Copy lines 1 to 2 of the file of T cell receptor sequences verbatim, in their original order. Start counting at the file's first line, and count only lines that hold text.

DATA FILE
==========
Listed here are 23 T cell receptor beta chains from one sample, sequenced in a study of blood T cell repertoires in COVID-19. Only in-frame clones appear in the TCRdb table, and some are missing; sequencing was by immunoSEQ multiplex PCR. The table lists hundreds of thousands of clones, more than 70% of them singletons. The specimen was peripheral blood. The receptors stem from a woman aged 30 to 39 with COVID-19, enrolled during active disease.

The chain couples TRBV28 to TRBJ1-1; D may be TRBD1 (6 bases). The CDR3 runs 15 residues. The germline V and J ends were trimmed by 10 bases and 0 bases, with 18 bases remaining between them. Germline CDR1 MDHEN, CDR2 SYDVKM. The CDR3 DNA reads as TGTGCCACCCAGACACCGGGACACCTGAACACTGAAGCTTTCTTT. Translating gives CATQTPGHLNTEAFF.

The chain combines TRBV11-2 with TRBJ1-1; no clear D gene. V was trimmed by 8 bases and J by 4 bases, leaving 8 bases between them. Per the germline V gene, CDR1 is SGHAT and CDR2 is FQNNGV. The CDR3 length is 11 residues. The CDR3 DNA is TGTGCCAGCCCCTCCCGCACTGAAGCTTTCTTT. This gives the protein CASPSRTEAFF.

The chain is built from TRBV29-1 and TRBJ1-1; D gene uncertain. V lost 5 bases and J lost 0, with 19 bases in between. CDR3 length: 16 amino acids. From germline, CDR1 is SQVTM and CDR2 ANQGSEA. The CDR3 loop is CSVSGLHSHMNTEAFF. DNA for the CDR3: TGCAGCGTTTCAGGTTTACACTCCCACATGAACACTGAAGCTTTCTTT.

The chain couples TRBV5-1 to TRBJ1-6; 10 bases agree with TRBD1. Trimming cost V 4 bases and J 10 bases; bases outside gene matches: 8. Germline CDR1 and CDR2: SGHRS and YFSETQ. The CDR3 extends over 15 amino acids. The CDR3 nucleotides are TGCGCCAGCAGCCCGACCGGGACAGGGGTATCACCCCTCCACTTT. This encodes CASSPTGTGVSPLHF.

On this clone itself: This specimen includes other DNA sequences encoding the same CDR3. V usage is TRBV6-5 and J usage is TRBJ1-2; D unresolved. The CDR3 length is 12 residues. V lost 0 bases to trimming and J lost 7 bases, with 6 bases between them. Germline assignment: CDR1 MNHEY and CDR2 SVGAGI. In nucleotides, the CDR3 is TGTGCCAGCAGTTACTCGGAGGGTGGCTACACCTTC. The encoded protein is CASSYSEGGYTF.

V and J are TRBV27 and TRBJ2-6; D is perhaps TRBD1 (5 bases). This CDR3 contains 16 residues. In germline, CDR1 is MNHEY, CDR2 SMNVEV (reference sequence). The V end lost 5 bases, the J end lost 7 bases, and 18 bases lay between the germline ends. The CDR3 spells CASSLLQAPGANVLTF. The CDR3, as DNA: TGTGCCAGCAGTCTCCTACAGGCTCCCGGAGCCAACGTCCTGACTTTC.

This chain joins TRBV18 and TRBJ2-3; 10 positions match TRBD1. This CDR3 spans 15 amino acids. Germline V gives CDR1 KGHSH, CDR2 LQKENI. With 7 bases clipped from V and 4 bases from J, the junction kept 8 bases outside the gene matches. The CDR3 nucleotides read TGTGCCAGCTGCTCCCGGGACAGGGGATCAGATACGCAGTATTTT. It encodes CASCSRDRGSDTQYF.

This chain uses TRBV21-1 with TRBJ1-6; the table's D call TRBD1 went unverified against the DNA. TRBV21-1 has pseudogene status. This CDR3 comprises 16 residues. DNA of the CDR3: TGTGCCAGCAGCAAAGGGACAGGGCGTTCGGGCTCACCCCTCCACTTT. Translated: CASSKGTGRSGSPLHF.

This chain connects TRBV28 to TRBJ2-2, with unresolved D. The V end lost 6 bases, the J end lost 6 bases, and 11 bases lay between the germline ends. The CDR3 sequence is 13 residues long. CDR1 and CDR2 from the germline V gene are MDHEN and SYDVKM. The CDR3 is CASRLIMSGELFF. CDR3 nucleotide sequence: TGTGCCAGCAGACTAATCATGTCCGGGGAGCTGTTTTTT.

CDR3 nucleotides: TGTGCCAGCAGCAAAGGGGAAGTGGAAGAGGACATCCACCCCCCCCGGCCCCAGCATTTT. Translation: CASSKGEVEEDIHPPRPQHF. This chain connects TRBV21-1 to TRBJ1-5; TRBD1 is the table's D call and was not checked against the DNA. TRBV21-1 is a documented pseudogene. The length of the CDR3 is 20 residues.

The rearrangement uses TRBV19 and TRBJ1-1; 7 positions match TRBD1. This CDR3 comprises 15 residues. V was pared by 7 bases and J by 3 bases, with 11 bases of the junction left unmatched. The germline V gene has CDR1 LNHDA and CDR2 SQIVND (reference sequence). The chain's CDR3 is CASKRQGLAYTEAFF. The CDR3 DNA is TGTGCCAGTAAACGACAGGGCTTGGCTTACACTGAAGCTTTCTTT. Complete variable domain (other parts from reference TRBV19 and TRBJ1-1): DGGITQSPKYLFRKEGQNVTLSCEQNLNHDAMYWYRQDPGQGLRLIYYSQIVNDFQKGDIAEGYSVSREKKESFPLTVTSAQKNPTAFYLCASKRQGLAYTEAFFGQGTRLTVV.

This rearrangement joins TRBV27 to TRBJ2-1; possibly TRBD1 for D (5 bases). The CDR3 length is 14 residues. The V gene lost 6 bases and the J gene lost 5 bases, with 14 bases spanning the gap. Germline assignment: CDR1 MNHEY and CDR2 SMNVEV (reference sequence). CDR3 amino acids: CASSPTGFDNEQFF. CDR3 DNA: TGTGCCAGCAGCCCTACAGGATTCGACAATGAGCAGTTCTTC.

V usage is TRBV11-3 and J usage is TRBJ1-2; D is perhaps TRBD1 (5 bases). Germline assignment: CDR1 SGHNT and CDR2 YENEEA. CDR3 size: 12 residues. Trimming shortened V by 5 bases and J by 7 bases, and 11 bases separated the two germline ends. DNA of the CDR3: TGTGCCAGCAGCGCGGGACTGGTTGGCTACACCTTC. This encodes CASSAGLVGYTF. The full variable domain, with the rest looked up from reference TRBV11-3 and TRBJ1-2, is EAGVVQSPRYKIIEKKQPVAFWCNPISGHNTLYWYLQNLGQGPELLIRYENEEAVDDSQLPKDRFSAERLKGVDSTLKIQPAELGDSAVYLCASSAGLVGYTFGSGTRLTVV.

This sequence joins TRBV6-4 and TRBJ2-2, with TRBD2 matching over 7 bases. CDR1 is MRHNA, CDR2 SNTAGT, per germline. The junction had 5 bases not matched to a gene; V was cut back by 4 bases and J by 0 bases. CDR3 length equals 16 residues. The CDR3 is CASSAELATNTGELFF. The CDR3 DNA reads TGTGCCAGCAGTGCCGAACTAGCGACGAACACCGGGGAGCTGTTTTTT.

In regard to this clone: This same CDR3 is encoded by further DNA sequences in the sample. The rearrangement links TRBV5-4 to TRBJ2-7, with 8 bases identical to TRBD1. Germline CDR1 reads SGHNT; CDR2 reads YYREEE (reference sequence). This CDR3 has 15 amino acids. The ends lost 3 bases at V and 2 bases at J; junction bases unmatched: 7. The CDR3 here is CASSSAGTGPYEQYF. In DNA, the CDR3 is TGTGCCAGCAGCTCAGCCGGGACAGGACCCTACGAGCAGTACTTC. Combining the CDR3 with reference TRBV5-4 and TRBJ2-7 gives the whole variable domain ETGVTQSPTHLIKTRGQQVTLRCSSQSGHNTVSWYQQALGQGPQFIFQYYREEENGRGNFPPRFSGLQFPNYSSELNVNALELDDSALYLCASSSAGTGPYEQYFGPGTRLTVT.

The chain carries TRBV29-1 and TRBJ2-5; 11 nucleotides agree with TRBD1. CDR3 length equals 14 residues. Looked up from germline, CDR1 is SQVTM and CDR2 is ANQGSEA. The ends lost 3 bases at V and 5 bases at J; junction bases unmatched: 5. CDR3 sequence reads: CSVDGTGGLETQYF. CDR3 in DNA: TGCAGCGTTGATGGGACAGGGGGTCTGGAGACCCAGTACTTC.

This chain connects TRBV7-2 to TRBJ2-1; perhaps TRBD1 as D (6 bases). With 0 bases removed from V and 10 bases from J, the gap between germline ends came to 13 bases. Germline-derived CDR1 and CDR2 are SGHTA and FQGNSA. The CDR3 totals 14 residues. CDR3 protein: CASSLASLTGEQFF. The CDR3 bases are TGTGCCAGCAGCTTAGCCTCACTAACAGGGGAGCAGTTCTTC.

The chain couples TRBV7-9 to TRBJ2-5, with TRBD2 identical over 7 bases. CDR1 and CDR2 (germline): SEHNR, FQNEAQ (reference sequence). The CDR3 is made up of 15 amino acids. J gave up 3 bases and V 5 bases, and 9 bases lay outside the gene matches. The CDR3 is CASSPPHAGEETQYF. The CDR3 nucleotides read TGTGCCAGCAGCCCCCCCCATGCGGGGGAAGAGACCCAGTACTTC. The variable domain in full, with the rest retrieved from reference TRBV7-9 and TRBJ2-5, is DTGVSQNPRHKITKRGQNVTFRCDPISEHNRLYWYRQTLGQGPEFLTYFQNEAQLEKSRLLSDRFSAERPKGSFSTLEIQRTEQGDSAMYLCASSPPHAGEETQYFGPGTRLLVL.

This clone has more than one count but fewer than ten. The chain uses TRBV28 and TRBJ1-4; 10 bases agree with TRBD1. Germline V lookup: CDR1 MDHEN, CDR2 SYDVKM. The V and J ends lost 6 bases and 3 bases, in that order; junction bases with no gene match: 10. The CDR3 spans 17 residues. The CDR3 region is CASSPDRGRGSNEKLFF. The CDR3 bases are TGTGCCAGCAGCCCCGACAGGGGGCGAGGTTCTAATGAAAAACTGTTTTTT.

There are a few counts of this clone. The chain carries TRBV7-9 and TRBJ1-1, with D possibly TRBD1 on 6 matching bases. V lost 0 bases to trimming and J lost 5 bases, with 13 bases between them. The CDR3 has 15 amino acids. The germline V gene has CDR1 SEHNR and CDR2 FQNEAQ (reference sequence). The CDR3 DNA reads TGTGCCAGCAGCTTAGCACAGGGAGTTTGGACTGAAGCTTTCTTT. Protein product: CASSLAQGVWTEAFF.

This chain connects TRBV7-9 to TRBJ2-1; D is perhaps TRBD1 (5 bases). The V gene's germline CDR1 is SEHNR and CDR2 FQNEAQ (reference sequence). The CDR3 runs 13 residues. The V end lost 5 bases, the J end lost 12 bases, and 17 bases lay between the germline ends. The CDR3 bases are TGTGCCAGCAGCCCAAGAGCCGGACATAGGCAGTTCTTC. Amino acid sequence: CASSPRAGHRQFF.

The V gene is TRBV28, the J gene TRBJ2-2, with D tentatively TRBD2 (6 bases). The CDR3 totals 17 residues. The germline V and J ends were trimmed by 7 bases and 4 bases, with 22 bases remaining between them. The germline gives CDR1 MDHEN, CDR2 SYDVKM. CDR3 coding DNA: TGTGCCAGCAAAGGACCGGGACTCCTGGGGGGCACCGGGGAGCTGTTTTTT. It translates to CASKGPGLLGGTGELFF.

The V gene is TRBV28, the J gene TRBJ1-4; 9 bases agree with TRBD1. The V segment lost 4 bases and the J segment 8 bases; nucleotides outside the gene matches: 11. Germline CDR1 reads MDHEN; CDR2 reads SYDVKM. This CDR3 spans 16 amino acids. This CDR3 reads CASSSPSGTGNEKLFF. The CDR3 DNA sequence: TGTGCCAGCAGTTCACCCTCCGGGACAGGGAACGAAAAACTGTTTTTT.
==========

Listed here are 23 T cell receptor beta chains from one sample, sequenced in a study of blood T cell repertoires in COVID-19. Only in-frame clones appear in the TCRdb table, and some are missing; sequencing was by immunoSEQ multiplex PCR. The table lists hundreds of thousands of clones, more than 70% of them singletons. The specimen was peripheral blood. The receptors stem from a woman aged 30 to 39 with COVID-19, enrolled during active disease.

The chain couples TRBV28 to TRBJ1-1; D may be TRBD1 (6 bases). The CDR3 runs 15 residues. The germline V and J ends were trimmed by 10 bases and 0 bases, with 18 bases remaining between them. Germline CDR1 MDHEN, CDR2 SYDVKM. The CDR3 DNA reads as TGTGCCACCCAGACACCGGGACACCTGAACACTGAAGCTTTCTTT. Translating gives CATQTPGHLNTEAFF.